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I'm coming to the end of my first year of CS which has been primarily a Java based course. I'd like to get my feet wet with some game development but I'm not sure where to start.

Some people have suggested I start with game maker which has a C-styled scripting language(which should be easy to pick up) as it is probably the simplest and allows me to focus mainly on the game design and how the whole game fits together.

I see a lot people recommended XNA, as it has good abstraction of opengl and directX through its APIs. I also hear C# is very similar to Java.

I have also considered game programming in Java since I am quite comfortable with it and have been doing extra reading on multi-threading and the 2d graphics APIs.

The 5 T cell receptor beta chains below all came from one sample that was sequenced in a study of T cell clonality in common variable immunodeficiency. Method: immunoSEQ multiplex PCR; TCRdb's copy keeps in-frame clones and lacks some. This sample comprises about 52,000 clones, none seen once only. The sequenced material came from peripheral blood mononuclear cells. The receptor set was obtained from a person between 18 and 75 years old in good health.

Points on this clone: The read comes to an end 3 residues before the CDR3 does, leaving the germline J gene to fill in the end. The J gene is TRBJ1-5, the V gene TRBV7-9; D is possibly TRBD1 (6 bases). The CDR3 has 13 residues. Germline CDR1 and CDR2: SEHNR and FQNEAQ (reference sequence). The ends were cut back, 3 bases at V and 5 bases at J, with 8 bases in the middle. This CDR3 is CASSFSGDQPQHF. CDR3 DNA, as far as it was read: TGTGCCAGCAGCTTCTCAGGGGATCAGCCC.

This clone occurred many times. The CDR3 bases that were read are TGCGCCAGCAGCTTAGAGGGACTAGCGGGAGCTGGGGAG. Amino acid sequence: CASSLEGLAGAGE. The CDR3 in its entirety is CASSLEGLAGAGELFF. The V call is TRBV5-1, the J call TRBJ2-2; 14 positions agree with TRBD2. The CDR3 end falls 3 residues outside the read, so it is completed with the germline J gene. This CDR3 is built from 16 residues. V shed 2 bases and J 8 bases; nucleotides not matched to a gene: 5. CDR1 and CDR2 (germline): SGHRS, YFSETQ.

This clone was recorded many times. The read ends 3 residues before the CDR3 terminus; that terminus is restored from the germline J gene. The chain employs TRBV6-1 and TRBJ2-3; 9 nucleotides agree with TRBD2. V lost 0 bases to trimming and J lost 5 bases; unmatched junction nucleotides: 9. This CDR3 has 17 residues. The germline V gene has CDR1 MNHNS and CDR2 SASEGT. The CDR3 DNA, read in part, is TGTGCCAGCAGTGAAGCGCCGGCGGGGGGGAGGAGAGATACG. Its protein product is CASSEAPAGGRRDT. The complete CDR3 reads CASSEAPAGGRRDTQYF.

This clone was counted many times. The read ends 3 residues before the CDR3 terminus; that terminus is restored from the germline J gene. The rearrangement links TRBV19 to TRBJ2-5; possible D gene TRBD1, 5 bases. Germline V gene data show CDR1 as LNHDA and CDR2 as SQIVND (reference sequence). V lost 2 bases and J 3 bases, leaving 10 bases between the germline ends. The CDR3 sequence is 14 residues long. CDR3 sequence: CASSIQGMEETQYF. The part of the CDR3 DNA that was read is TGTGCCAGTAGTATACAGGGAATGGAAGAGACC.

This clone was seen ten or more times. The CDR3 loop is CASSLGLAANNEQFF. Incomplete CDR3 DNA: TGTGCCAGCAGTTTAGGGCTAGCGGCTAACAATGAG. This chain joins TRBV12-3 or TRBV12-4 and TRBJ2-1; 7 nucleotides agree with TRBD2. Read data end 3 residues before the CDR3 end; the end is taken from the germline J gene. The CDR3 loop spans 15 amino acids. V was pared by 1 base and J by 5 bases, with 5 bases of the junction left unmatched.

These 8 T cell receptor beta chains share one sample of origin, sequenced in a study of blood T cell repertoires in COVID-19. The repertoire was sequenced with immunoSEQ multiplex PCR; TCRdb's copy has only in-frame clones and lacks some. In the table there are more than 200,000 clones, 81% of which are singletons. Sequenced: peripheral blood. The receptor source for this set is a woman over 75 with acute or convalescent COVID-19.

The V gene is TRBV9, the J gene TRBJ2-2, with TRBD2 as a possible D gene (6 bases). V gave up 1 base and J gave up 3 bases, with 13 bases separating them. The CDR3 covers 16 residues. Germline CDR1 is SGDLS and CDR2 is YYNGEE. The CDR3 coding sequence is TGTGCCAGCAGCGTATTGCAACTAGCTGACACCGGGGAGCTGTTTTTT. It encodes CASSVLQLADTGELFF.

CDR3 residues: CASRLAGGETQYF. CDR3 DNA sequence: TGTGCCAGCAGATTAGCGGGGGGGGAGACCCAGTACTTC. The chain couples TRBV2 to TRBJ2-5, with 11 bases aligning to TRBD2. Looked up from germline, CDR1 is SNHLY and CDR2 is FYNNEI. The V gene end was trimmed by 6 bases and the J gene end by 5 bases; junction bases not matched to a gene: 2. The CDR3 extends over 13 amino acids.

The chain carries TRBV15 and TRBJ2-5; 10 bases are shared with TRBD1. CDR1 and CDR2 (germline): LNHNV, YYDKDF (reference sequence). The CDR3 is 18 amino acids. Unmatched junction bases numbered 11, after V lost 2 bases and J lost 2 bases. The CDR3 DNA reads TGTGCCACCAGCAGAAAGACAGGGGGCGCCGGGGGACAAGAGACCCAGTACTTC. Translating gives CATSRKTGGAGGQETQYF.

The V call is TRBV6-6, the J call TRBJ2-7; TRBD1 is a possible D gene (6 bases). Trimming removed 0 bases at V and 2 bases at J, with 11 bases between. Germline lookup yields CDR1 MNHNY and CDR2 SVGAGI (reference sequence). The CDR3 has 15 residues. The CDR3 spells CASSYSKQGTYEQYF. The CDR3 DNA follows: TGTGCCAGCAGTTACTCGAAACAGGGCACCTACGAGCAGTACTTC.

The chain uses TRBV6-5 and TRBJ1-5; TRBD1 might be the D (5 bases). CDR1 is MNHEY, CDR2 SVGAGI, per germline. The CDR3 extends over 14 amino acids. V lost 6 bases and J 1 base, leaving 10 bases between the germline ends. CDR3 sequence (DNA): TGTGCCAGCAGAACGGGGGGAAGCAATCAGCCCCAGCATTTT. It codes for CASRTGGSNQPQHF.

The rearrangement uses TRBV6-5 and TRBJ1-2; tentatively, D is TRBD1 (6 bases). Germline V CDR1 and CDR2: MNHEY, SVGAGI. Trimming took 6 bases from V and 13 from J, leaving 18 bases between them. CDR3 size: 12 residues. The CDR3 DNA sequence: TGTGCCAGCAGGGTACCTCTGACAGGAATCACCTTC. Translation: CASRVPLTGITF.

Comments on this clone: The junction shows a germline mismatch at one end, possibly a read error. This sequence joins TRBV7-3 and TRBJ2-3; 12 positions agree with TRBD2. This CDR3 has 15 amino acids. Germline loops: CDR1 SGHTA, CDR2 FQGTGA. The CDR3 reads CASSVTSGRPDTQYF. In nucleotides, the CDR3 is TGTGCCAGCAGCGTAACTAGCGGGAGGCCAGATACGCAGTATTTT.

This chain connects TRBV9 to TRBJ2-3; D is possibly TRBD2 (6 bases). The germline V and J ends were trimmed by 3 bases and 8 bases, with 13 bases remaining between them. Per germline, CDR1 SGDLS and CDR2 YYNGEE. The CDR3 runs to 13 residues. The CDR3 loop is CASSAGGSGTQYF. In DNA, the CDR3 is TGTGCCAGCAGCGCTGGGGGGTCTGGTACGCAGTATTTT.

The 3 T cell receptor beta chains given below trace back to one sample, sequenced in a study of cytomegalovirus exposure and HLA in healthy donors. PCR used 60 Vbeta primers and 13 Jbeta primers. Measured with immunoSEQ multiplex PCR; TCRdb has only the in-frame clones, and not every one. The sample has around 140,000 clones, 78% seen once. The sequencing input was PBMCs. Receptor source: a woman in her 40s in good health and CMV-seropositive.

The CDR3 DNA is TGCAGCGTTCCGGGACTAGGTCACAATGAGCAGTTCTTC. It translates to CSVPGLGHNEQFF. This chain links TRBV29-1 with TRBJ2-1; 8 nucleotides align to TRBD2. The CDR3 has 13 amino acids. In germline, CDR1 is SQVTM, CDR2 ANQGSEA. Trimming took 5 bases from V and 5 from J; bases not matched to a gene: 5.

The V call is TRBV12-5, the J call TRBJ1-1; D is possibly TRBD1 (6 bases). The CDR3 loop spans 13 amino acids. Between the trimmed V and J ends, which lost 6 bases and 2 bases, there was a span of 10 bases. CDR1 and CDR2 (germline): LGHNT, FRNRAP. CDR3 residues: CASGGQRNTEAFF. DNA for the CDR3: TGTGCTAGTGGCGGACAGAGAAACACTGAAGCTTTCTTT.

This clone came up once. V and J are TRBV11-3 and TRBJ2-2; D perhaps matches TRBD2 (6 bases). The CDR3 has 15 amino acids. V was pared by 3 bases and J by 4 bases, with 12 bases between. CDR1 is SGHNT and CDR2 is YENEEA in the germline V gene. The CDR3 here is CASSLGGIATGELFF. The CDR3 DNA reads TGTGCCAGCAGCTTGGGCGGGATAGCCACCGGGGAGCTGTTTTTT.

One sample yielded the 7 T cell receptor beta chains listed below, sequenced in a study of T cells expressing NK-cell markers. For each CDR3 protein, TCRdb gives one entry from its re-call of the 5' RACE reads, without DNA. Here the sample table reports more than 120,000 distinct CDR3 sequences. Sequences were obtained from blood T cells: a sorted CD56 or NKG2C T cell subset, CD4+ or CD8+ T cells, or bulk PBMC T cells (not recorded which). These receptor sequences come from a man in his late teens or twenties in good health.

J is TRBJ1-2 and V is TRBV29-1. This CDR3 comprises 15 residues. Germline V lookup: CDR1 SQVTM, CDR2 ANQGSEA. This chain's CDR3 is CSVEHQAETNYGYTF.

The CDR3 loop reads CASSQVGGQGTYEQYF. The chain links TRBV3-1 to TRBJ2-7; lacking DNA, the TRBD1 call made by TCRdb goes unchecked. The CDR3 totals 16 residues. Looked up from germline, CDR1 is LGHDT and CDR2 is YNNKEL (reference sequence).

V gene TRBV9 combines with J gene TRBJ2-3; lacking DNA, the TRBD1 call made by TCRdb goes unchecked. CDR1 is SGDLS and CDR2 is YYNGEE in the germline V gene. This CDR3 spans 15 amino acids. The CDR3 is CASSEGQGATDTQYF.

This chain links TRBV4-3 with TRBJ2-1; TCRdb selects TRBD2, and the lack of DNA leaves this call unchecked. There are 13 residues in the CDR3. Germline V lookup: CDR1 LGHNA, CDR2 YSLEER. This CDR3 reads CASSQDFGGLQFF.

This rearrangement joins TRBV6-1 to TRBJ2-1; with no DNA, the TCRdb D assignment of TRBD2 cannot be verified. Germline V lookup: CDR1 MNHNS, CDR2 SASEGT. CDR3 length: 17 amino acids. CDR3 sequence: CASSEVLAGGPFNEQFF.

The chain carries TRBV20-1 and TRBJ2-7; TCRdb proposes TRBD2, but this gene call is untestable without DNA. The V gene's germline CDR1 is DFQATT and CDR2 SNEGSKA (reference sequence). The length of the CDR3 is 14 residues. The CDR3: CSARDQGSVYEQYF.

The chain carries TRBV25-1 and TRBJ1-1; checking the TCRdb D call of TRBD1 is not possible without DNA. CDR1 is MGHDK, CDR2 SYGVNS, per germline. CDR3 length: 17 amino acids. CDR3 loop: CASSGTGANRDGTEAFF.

Finally, a friend has recently shown me pygame which also sounds very good although I don't know all that much about it.

I don't know if C++ is a good starting point, a lot of the posts I've seen for beginner game devs don't recommend it for a first game project.

I'd appreciate any input, especially from those who got into game dev from a Java background

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C++ is hard, damn hard, but it is easier in the long run if you try and wrap your mind around it before Java really sets it. It's definitely harder trying to learn C++ from a Java background than to learn Java from a C++ background. joelonsoftware.com/articles/ThePerilsofJavaSchools.html –  David Young Oct 22 '10 at 20:09
    
I'd have died trying to learn C++ after starting with Java, I started with older style C++ and then learned Java. If you're worried about making the jump to pointers, I recommend just learning straight C and Unix programming. It puts you in a whole new mindset so you're less likely to apply inapplicable Java concepts. –  michael.bartnett Jun 8 '11 at 4:23